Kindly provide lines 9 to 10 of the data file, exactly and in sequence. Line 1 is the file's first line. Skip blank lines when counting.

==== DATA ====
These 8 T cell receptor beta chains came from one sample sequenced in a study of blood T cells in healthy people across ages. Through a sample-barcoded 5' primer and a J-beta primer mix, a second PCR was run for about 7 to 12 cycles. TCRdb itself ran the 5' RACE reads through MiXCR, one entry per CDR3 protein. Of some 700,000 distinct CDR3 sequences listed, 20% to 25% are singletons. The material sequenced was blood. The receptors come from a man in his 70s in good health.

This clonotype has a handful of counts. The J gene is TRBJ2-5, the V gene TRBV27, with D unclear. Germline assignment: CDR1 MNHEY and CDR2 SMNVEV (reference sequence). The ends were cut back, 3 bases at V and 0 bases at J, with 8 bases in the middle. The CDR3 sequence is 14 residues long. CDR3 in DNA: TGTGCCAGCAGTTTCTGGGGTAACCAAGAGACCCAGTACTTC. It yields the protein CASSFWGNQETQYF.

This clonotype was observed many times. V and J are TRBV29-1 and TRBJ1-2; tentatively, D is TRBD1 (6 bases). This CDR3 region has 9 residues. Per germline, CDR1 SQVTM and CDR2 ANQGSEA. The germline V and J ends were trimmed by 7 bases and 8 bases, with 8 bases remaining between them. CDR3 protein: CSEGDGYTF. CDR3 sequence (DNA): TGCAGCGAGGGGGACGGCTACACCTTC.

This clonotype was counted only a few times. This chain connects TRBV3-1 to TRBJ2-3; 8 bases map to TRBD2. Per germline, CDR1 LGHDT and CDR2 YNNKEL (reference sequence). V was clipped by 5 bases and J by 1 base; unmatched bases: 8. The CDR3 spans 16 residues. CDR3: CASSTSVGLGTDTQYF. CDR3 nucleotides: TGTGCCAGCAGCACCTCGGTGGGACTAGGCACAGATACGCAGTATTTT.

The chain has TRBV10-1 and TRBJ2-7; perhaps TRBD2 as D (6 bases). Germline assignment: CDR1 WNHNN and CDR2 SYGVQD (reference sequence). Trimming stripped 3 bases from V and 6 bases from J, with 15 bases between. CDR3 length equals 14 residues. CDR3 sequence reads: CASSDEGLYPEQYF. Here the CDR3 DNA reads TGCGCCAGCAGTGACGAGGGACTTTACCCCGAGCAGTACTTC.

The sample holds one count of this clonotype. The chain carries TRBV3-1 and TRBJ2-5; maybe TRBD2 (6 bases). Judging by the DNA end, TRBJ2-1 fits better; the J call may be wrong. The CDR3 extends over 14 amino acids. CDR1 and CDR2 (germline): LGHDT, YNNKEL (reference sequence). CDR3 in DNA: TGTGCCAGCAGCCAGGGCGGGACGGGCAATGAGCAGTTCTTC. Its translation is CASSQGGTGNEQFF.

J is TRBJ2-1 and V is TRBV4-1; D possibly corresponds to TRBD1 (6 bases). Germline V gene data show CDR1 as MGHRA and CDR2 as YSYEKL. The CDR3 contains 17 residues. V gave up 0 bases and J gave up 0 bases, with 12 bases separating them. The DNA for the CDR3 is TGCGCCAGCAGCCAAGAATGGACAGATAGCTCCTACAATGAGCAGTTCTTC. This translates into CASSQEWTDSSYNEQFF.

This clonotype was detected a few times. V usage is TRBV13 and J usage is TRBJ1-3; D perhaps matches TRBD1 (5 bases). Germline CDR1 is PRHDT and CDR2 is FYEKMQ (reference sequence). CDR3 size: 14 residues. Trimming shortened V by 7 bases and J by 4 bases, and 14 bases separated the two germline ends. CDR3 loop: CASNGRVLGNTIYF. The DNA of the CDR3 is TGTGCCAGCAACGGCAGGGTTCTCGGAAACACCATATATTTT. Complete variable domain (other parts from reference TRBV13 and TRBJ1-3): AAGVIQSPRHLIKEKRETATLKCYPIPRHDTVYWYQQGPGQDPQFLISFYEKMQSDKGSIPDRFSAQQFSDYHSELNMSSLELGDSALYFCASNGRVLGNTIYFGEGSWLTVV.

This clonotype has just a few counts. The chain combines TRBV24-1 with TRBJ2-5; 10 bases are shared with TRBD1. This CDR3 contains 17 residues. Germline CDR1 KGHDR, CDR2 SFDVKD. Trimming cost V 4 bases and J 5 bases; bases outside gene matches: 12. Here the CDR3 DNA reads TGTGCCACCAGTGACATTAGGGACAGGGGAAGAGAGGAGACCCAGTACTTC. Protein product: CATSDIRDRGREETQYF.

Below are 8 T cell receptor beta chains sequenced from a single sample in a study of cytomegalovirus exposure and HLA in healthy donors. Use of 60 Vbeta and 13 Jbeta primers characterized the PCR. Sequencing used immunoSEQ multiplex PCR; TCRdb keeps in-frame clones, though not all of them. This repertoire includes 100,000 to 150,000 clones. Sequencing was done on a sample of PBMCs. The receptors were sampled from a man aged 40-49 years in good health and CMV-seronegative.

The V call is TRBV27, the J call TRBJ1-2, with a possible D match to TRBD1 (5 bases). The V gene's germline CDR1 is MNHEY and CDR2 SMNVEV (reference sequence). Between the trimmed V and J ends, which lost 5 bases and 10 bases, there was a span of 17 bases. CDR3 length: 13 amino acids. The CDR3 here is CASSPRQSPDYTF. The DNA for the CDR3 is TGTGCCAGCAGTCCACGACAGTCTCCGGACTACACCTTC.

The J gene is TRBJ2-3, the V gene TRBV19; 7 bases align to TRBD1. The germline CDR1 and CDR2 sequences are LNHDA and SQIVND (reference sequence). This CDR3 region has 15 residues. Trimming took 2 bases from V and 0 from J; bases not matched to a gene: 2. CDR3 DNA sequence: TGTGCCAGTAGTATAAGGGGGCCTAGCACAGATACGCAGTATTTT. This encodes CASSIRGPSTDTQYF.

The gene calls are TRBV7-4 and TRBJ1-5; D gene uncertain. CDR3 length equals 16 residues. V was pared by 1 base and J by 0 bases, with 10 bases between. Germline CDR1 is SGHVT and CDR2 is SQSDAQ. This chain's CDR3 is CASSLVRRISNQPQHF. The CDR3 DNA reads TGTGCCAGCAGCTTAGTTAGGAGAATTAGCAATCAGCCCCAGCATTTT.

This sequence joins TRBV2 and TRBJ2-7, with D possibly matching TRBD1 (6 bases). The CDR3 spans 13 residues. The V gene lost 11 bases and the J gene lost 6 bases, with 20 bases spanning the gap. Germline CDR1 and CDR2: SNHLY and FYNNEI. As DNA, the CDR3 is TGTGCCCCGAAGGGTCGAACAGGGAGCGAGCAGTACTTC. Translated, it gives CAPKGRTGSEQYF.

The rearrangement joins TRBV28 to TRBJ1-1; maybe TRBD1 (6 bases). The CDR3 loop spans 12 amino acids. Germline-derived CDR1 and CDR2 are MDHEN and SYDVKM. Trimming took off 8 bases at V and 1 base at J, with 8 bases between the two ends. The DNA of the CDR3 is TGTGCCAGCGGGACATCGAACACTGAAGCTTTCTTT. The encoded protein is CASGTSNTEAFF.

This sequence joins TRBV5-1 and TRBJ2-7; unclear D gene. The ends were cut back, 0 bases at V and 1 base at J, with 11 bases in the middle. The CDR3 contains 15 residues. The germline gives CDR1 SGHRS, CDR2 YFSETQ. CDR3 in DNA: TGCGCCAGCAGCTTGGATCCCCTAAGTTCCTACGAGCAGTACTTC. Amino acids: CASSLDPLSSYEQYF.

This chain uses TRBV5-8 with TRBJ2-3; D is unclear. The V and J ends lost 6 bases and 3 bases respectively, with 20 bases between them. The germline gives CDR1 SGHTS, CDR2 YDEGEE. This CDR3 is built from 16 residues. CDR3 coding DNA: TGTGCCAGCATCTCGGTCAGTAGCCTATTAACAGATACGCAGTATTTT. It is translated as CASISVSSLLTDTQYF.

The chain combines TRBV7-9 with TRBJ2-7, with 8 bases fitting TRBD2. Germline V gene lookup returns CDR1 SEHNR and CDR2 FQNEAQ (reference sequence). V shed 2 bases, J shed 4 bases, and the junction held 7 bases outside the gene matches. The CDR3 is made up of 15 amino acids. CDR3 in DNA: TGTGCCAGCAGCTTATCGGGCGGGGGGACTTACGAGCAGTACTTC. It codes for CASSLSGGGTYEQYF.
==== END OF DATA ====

This clonotype has just a few counts. The chain combines TRBV24-1 with TRBJ2-5; 10 bases are shared with TRBD1. This CDR3 contains 17 residues. Germline CDR1 KGHDR, CDR2 SFDVKD. Trimming cost V 4 bases and J 5 bases; bases outside gene matches: 12. Here the CDR3 DNA reads TGTGCCACCAGTGACATTAGGGACAGGGGAAGAGAGGAGACCCAGTACTTC. Protein product: CATSDIRDRGREETQYF.

Below are 8 T cell receptor beta chains sequenced from a single sample in a study of cytomegalovirus exposure and HLA in healthy donors. Use of 60 Vbeta and 13 Jbeta primers characterized the PCR. Sequencing used immunoSEQ multiplex PCR; TCRdb keeps in-frame clones, though not all of them. This repertoire includes 100,000 to 150,000 clones. Sequencing was done on a sample of PBMCs. The receptors were sampled from a man aged 40-49 years in good health and CMV-seronegative.